White House takes on tip credit

Under the Fair Labor Standards Act (FLSA), tipped employees are subject to the same minimum wage rate as other workers: $7.25 per hour. However, a tipped employee’s wages from the employer may be far less. Current rules permit an employer to take a tip credit against the minimum wage. Under the tip credit rules, an employer of a tipped employee is only required to pay $2.13 per hour in direct wages if that amount combined with the tips received at least equal the federal minimum wage. If the employee’s tips combined with the employer’s direct wages of at least $2.13 per hour do not equal the federal minimum hourly wage, the employer must make up the difference in direct wages. A state by state tip credit chart is reproduced in this Report Letter on page 11.


In tandem with his proposal to increase the federal minimum wage to $10.10, President Obama supports a plan to increase the tipped minimum wage to $4.90 by 2016, followed by annual increases to bring the tipped minimum to 70% of the full minimum wage.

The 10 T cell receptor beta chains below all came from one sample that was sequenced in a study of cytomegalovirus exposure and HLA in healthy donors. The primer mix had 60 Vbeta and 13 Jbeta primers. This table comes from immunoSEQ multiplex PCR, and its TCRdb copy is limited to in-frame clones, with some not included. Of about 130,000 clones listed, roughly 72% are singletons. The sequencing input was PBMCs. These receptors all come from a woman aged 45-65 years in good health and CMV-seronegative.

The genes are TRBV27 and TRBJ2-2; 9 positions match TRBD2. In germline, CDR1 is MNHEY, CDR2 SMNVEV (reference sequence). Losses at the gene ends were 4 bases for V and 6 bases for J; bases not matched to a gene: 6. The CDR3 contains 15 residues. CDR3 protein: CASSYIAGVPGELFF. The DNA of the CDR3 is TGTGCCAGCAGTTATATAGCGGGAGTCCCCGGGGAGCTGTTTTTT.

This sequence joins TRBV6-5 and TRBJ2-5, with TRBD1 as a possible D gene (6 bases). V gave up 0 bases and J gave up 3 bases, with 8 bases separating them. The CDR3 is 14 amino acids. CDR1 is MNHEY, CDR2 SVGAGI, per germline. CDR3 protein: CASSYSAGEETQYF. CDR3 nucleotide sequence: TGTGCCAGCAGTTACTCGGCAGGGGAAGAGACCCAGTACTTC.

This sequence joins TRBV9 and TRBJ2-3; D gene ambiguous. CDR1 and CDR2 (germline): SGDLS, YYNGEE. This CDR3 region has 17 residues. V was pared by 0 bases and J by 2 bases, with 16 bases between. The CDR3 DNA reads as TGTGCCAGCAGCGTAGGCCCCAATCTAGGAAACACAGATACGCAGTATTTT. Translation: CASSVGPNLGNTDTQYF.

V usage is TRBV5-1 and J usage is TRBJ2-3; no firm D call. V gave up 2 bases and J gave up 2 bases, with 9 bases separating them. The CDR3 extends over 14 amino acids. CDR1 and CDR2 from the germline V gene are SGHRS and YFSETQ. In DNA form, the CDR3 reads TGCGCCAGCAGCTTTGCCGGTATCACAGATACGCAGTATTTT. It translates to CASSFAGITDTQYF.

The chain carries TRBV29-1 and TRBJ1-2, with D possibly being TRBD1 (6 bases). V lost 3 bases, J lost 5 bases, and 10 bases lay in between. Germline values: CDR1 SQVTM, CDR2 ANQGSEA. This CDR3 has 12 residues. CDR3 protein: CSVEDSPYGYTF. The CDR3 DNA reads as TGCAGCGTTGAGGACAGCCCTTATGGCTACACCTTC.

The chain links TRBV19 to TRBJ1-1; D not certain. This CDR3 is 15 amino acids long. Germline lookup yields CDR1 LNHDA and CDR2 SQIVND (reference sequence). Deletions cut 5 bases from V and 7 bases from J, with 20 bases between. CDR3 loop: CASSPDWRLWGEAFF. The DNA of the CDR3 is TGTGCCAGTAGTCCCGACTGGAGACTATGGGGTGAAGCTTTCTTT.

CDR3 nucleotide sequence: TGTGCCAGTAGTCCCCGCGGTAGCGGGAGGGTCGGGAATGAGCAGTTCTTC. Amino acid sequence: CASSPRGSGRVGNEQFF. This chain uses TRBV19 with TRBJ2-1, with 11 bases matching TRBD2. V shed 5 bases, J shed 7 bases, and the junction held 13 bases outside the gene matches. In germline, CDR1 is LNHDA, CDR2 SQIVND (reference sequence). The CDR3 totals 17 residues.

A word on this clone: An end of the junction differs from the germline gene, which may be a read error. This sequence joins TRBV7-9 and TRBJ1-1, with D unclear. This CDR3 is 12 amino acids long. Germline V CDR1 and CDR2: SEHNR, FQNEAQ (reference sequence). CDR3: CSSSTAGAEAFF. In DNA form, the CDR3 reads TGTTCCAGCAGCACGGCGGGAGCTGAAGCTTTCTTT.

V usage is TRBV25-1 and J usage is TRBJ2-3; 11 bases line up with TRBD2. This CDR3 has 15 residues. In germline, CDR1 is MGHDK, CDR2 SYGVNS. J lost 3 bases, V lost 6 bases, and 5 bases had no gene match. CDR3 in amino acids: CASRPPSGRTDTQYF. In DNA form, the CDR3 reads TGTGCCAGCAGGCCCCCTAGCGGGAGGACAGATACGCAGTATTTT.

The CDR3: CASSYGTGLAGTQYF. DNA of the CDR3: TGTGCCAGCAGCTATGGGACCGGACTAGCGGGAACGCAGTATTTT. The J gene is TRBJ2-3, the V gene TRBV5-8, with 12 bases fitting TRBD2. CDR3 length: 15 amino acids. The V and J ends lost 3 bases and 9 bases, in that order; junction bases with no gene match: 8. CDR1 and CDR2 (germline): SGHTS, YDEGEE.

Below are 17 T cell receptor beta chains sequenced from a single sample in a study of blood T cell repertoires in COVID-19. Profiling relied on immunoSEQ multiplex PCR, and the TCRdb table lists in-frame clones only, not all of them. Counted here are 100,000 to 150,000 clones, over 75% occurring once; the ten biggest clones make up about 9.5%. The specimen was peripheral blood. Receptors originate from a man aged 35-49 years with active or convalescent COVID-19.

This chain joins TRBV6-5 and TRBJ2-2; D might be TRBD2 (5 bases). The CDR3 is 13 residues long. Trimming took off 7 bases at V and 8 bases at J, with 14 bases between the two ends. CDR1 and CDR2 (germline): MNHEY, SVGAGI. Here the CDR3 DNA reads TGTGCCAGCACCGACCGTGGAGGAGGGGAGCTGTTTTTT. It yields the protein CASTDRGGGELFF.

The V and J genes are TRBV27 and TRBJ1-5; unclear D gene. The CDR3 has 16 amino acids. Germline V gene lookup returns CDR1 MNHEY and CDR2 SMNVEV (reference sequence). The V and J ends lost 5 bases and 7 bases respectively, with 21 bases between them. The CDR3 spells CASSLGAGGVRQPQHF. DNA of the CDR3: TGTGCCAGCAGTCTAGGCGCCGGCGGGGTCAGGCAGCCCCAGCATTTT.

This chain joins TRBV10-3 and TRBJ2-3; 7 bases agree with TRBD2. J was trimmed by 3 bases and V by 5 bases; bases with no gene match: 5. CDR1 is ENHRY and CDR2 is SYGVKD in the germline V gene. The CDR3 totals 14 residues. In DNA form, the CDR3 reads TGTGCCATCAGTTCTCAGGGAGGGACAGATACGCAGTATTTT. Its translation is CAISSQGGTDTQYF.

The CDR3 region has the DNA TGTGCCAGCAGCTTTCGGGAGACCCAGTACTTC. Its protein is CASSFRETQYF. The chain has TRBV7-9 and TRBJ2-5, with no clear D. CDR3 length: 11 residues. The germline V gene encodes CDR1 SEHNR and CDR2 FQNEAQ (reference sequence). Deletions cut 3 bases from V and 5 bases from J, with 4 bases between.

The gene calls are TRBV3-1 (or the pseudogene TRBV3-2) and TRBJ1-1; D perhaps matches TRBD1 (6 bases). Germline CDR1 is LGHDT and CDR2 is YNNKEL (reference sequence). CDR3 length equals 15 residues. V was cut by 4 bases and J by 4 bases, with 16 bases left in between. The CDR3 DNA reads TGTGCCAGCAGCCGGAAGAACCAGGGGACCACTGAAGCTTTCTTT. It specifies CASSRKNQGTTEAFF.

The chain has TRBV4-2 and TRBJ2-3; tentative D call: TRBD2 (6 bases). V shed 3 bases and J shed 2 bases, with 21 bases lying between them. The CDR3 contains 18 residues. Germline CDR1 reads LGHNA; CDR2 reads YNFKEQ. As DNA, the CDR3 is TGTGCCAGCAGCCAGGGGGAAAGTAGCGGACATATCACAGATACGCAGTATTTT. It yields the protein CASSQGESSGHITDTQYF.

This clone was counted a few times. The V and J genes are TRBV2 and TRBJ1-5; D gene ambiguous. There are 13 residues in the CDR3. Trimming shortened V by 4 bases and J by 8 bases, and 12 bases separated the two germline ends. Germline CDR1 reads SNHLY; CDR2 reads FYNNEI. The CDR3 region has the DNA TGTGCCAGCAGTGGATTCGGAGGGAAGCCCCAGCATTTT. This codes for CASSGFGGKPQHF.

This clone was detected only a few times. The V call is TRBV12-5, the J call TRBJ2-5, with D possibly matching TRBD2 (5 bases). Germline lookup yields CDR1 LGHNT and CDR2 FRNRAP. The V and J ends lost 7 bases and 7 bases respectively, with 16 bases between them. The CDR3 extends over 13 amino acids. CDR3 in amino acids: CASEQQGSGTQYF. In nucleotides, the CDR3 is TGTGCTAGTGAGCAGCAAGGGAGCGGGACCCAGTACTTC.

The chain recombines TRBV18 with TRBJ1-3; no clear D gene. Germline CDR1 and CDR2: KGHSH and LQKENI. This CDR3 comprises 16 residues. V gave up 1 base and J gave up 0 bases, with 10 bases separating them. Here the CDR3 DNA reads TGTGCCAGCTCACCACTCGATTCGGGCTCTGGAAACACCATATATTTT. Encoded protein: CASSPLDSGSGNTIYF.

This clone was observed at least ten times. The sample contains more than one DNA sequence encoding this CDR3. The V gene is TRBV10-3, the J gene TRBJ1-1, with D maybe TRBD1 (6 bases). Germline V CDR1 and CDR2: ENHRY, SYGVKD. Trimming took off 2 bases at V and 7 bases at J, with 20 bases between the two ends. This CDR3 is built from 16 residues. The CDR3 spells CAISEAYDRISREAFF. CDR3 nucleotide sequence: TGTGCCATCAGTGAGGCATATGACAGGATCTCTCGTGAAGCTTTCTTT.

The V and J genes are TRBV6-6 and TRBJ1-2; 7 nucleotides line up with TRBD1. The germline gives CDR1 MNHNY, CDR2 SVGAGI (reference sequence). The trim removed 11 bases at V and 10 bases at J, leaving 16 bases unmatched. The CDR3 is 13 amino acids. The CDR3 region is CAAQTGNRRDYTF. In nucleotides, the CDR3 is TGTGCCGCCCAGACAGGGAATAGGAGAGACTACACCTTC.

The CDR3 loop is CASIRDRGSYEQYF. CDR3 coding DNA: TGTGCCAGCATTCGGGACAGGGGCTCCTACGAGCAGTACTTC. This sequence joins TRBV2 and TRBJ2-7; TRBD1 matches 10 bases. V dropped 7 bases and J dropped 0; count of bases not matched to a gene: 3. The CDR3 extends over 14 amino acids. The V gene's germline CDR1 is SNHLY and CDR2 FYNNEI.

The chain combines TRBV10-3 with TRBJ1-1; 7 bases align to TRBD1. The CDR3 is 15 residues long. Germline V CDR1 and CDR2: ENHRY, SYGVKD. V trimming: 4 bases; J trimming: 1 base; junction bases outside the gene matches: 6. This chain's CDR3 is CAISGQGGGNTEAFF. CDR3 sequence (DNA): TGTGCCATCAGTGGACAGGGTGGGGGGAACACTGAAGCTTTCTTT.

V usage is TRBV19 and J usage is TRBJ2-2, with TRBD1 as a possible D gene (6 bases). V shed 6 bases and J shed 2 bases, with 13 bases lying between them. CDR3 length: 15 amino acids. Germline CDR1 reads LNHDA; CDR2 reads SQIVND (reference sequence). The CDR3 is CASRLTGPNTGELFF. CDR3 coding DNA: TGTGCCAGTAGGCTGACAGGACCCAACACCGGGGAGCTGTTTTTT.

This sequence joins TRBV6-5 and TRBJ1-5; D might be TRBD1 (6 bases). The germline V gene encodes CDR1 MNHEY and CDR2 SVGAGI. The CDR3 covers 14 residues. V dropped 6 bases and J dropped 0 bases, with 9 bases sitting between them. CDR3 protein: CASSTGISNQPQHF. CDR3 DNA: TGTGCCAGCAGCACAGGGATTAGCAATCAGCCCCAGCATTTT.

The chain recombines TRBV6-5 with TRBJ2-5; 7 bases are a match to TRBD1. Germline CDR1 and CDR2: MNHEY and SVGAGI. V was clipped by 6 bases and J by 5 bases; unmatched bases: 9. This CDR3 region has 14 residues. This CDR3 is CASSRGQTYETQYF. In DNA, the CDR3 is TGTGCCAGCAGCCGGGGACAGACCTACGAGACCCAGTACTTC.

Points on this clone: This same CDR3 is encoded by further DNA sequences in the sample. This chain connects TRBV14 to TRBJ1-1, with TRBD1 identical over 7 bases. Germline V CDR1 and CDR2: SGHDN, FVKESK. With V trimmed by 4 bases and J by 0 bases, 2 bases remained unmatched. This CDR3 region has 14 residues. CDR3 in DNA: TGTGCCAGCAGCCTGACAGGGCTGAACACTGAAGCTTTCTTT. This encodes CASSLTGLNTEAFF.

According to a new report from the White House, the current tipped minimum wage is outdated and difficult to administer. The report points out that the tipped minimum wage has remained stuck at $2.13 per hour since 1991 despite increases in the regular minimum wage in 1996 and 2007. As a result, today’s tipped minimum wage is just 29% of the full minimum wage, meaning that employees who are paid the tipped minimum must earn over 70% of their wages through tips. By contrast, historically the tipped minimum wage was defined as a percentage of the full minimum wage, never falling below 50% before 1996.

The report also contends that, while employers are required to make up any shortfall to ensure that an employee’s direct wage plus tips equal the regular minimum wage, in practice the provision is difficult to enforce. (White House Report: The Impact of raising the Minimum Wage on Women and the Importance of Ensuring a Robust Tipped Minimum Wage (March 2014).)

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